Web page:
How’s Your Spirit?
Probably someone has asked you, “So, how are your spirits”, right? But what does that mean? Are we only talking about your mood? What do spirits have to do with me, anyway?
Spirit can mean different things to different people. Usually it is something that we don’t see or touch, its a sense of something that exists within us, maybe the “alive” part of us. For lots of people, being spiritual means observing rituals, studying religious texts and attending regular services. For others, it might be about the energy that flows in us which helps guide and motivate us.
Perhaps a simple way of defining spirituality is anything you consider meaningful and special. Whether you find it in God, in people, in nature, or in art, it can be a place of lightness and release from every day pressures and pains.
Get to know your spiritual side. It’ll give you a:
- reassuring belief that you don’t have to know how to control everything
- sense of purpose and meaning
- feeling that you are part of something bigger than yourself
- way to understand suffering
- connection with others
- reminder of the good in the world
Research on spirituality says it helps the body and mind:
- People who meditate have increased activity in a “feel-good” area of the brain
- People with strong religious beliefs may recover faster from heart surgery
- People who have a fuller spiritual life appear to be less stressed out and have fewer illnesses
If you’re curious to try out a religion or two, explore some of these paths to religious faith;
- Attend services at a religious institution. The social connection you make might be helpful. Groups often support healthy lifestyle choices and activites.
- Pray or focus on your notion of a guiding force. You can worship from a prayer book at a specific time each day. Or you can pray from your own heart when you need some solace. Uttering a prayer of gratitude may be particularly good for your mood.
- Read religious texts and histories. Take time to reflect on what they mean to you and how they have helped others.
- Talk with others who share similar spiritual interests and learn from each other.
- Volunteer with a religious group or charity.
Meditation is another form of focussed practice. It can create a sense of calm, as well as reduce anxiety and depression, help with cancer, chronic pain, asthma, and other medical conditions. Practice starting with a few minutes each day, working up to 10, 20 or 30 minutes. There are many meditation resources online and in books. Your school might even offer a class. Some of the practice suggestions below might work for you. Give it a try, you might like how you feel.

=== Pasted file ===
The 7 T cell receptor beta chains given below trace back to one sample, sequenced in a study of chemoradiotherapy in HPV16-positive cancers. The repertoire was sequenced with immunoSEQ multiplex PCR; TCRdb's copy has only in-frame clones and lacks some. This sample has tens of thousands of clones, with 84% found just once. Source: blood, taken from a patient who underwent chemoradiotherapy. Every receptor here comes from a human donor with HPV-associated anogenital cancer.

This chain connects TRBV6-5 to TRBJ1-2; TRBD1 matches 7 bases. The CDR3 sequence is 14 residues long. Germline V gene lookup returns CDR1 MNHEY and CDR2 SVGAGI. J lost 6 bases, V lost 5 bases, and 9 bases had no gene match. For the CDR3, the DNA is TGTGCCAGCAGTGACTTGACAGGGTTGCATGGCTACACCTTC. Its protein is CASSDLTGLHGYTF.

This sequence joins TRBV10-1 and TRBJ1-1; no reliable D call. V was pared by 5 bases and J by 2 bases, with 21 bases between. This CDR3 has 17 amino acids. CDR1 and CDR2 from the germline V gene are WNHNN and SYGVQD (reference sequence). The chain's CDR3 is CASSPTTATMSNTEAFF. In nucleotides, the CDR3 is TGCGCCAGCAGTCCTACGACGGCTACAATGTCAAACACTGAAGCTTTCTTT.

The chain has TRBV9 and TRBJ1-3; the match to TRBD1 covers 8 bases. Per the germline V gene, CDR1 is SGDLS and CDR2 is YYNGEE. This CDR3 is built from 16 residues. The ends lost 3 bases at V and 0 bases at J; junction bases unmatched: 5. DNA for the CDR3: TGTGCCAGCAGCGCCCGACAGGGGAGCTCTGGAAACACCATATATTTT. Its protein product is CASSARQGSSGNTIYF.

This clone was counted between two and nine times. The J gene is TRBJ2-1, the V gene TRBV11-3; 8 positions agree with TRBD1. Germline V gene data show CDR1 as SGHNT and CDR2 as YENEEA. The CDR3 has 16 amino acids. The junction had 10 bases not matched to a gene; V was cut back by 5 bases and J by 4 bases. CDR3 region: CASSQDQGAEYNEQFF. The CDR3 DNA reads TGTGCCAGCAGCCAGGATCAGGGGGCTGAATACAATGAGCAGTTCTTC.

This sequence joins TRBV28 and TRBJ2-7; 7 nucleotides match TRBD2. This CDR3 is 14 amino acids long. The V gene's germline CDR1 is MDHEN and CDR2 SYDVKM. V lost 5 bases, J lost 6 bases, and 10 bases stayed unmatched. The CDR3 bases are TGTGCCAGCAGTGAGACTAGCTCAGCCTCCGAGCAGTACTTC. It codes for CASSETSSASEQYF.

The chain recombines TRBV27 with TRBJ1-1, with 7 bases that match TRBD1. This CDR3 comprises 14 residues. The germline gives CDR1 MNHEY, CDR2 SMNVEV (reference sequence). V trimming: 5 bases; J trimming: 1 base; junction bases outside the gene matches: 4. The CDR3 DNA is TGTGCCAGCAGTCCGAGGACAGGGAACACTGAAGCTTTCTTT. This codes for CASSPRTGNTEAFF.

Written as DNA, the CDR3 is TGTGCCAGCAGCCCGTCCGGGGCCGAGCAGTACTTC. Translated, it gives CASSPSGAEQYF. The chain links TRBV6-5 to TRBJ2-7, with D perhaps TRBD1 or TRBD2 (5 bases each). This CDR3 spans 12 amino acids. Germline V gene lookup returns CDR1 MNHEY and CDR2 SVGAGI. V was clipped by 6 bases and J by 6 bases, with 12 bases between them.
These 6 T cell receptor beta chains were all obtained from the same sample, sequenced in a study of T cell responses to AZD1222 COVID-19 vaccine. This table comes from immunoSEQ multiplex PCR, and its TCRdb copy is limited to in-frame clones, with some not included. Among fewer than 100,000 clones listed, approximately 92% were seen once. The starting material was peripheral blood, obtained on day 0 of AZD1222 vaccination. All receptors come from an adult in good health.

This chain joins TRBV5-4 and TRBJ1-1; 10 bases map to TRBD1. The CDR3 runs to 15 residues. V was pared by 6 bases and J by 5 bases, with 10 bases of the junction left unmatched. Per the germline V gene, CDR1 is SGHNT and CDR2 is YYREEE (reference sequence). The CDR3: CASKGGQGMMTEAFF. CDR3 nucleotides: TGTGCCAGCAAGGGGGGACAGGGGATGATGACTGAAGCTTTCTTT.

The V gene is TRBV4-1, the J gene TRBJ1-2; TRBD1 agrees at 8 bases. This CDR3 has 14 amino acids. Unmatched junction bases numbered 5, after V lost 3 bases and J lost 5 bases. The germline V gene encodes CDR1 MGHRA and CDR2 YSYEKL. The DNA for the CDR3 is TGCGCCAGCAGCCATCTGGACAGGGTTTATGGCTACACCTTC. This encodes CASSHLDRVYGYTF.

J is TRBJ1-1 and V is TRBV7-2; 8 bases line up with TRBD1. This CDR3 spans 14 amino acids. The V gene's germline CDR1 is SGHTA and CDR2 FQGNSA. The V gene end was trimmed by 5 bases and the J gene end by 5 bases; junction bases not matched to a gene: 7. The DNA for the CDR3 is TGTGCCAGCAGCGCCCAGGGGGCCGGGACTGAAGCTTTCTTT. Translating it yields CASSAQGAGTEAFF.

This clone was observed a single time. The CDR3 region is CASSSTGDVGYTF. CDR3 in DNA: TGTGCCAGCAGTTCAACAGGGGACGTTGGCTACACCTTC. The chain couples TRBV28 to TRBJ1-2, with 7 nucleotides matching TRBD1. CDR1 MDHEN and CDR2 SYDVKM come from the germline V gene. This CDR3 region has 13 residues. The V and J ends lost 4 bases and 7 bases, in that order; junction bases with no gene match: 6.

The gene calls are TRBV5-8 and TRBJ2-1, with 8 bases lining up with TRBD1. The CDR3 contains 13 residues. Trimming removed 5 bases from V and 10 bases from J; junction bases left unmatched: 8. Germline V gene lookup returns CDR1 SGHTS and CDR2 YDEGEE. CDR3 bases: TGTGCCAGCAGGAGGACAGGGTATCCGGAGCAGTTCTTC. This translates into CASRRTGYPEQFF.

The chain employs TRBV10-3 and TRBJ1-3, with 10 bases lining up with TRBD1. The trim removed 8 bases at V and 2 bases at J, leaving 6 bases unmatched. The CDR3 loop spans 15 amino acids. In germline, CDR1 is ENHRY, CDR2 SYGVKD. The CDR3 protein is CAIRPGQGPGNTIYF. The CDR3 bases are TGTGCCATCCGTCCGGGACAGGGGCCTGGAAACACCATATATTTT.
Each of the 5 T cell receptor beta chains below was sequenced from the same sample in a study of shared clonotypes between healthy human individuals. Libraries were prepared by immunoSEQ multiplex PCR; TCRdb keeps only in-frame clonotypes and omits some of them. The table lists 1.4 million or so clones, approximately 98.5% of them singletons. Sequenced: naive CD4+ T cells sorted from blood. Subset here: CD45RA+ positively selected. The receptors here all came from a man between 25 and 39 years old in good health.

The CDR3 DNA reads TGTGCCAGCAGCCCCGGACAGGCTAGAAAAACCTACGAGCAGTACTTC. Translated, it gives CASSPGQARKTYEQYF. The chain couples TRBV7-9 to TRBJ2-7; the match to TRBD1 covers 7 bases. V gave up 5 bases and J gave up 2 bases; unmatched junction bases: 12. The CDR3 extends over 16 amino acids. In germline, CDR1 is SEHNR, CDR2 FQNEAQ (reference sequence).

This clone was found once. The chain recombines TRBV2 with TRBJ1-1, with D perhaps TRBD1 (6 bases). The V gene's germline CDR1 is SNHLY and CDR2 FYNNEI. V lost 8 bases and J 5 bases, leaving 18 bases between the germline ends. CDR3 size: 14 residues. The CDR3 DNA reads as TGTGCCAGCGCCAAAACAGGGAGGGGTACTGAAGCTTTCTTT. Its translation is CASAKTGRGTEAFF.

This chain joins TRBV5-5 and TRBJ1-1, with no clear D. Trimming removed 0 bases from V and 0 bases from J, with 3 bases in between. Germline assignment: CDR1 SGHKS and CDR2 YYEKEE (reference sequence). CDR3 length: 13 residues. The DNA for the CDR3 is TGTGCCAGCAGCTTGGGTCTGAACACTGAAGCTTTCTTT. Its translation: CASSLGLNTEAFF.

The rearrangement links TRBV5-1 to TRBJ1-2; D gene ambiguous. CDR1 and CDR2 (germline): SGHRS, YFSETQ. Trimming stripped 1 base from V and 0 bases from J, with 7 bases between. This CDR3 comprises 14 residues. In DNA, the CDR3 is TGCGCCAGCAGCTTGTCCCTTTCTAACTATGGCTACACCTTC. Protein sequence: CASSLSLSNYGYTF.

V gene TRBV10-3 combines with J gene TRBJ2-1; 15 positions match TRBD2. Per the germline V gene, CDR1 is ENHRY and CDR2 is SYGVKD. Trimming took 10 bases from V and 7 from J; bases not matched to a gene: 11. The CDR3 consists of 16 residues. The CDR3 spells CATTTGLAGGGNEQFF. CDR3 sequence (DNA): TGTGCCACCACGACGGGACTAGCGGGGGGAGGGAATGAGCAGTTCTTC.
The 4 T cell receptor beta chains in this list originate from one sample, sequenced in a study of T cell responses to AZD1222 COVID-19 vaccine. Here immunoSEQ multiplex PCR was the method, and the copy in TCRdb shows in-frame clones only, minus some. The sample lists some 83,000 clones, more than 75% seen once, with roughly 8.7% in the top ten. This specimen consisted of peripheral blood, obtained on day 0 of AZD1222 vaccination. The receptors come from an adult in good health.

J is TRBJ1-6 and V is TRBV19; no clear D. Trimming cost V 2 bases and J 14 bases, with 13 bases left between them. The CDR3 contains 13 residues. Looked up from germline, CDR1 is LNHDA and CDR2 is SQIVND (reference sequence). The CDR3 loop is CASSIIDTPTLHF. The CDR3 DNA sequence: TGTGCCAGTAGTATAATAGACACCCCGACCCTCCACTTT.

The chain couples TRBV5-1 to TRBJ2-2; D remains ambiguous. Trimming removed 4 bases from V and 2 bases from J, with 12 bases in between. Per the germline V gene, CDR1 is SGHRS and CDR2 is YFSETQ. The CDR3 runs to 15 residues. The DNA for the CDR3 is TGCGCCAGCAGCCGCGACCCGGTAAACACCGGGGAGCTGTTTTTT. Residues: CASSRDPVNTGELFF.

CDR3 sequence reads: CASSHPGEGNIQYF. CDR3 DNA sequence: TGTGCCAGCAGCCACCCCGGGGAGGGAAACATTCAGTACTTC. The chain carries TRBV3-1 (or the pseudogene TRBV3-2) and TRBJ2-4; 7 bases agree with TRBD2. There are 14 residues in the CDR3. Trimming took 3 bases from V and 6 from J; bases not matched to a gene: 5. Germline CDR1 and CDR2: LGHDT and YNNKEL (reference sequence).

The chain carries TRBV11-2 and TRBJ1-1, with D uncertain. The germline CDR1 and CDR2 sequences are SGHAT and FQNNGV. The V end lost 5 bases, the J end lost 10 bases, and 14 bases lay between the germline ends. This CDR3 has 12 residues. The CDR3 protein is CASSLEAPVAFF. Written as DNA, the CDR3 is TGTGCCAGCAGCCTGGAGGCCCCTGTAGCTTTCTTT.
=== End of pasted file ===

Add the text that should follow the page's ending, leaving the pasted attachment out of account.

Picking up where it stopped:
- Deep Breathing. Sit or lie down comfortably. Rest your hands on your stomach. Slowly count to four while inhaling through your nose. Feel your stomach rise. Hold your breath for a second. Slowly count to four while you exhale, preferably through pursed lips to control the breath. Your stomach will fall slowly. Repeat a few times.
- Mindfulness Meditation. Focus on your breath. Notice anything that passes through your awareness without judgment. If your mind starts to tackle your to-do list, just return to focusing on your breath.
- Visualization. Close your eyes, relax and imagine a peaceful place, like a forest. Engage all your senses: Hear the crunching leaves, smell the damp soil, feel the breeze.
- Repeating a mantra. Sit quietly and pick any meaningful or soothing word, phrase or sound. You can repeat the mantra aloud or silently. Experts say the repetition creates a physical relaxation response.
We can get pretty distracted from ourselves with all the time we spend plugged in, tuned in or online. Day dreaming is a great way to pull away from the world of pokes, likes, and beeps, to think about who you are and want to be in the world. Taking the time to figure out what is important to you can make daily irritants and stresses feel like less of a burden.
- Think about where you want to be going. What goals do you have? How do your values and beliefs frame your path?
- Keep a journal to help you express your deepest thoughts and feelings.
- Read inspiring stories or essays to unearth insights and philosophies that can enrich your life.
- Try something new experiences. An experience that is outside of your comfort zone can nurture your spirit. How about connecting with nature, music, art or visiting a place you don’t know so well.
- Find out what really motivates you. There are so many things to get excited about. What get’s you going?